Theatrics aside, Imran is right for the part that Establishment is weaker and divided than ever before. The senior leadership too have lost their militaristic authoritarianism. As corruption and favoritism grew in the Pakistan’s military establishment, the higher echelons got increasingly filled with corrupt deal-makers and profiteers who are more interested in filling their coffers than getting involved any harsh authoritative crackdown. The ranks and files of the Military are also demotivated due to increased attack from TTP and BLA insurgents. From January to March this year, Baloch insurgents have carried out more than 20 attacks resulting in more than 80 security personnel being killed. The Islamic Jihadi ideology has seeped deep into Pakistan’s military barracks. They have been fed on a staple diet of anti-India rhetoric and jihad against the infidels and now find it difficult to fight jihadist, with whom they are ideologically aligned.
The Pakistan’s economy is also on a terminal decline – pushed deep into debt trap by none other than China, Pakistan’s Iron brother. China appears to be in no mood to dole out any freebies and it appears poised to take more that it’s fair pound of flesh from Pakistan’s economic woe. Arab Nations, whom Pakistan has milked all along on the name of Islam, also appear reluctant more than ever. Most of these Arab Nations are monarchies. They have managed to prevent radical Islam from taking roots in their nations with an Iron fist. However, the risk of street protests and political mobilization on the name of Islam is seen as a real threat after the Arab Springs. Pakistan unfortunately happens to be hotbed for both these phenomena and Arab nations seem not too confident to continue funding Pakistan, which in turn allows these radical ideologies to grow and spread.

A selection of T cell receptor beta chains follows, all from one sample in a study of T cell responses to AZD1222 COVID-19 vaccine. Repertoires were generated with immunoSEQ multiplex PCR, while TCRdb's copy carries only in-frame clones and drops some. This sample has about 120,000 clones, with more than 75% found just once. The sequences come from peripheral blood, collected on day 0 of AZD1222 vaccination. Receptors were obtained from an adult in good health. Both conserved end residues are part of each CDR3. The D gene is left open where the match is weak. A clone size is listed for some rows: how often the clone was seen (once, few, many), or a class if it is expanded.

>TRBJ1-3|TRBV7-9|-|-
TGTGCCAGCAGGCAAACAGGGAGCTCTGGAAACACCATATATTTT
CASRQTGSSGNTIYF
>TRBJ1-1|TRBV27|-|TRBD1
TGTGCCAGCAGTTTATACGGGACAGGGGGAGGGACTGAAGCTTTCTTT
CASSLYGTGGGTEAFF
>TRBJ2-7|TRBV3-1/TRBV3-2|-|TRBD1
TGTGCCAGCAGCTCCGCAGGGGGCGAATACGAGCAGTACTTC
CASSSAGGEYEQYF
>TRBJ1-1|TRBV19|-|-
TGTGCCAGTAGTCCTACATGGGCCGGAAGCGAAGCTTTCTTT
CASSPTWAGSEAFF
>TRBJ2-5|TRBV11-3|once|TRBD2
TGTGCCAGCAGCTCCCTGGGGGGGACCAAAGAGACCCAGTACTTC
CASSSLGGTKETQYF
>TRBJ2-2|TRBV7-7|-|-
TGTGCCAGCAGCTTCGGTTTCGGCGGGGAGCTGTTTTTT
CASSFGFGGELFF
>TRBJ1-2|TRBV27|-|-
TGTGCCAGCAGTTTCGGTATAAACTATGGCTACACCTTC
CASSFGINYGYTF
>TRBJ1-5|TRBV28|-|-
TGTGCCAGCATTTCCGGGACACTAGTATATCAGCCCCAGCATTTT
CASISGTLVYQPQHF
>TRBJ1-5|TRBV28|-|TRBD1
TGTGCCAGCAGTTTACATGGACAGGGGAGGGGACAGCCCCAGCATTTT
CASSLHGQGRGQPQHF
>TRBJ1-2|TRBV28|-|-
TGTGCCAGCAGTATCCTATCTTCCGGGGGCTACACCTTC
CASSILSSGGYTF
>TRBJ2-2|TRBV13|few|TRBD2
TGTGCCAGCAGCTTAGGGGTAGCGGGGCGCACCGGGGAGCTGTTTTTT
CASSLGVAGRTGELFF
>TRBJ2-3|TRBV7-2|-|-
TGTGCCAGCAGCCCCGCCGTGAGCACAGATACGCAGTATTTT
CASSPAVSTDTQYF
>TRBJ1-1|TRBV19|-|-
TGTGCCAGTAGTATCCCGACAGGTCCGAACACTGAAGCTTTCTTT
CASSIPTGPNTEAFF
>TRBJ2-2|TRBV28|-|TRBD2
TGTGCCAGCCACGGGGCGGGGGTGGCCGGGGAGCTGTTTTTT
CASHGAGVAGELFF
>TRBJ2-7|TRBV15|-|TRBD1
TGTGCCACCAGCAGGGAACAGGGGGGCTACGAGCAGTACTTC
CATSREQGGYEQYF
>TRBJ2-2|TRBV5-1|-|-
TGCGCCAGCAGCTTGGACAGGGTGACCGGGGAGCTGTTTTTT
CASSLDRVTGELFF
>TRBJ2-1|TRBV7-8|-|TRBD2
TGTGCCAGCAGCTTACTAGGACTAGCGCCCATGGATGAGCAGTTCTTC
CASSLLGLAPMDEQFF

With his latest threat of Army losing its nuclear arsenal and the country balkanizing into three, Imran Khan has managed to hit the very core of establishment’s fears. The fact that General Bajwa has conducted two Formation Commanders’ Conference (FCC) within seven weeks shows how divided and weak the establishment is currently. Western powers seeking for a nuclear disarmament in lieu of an economic bailout appears to be very real possibility. If so, Pakistan’s army’s ability to maintain territorial integrity against guerilla warfare unleashed by the likes of TTP and BLA, who feel they can replicate Taliban’s success in the neighbourhood, seems slim.
mran Khan is clever in predicting a three-way splitting of the nation instead of four. He deliberately chose to keep Punjab and Sindh together to reflect the present arrangement between the PPL and PML(N). Imran Khan is of Pashtun origin, and he has a solid support base in the Khyber-Pakhtunkhwa region. His choice of Army Chief, Gen Faiz Hameed, although of Punjabi origin, is from Baloch Regiment. What Imran is suggesting to the establishment seems to be a power sharing arrangement between the regions.
Vanity is the key to Imran Khan’s soul and greed is the grease that keeps establishment running. It appears for now that some deal will be stuck between Imran Khan and the establishment at the expense of ordinary citizenry. The Garrison State of Pakistan for now appears weak. The establishment believes firmly that it is the Army that keeps the State from falling apart. Hence, despite experiencing galloping inflation and wide-scale food, power and fuel shortage, they have chosen to increase spending on its defence by a whopping 6% instead of providing relief to the poor. Unfortunately, the money is unlikely to even reach the barracks. The Generals running the Pakistan’s Milibus are likely to divide the spoilt amongst themselves. The establishment knows that their ship is sinking and rats are preparing to jettison.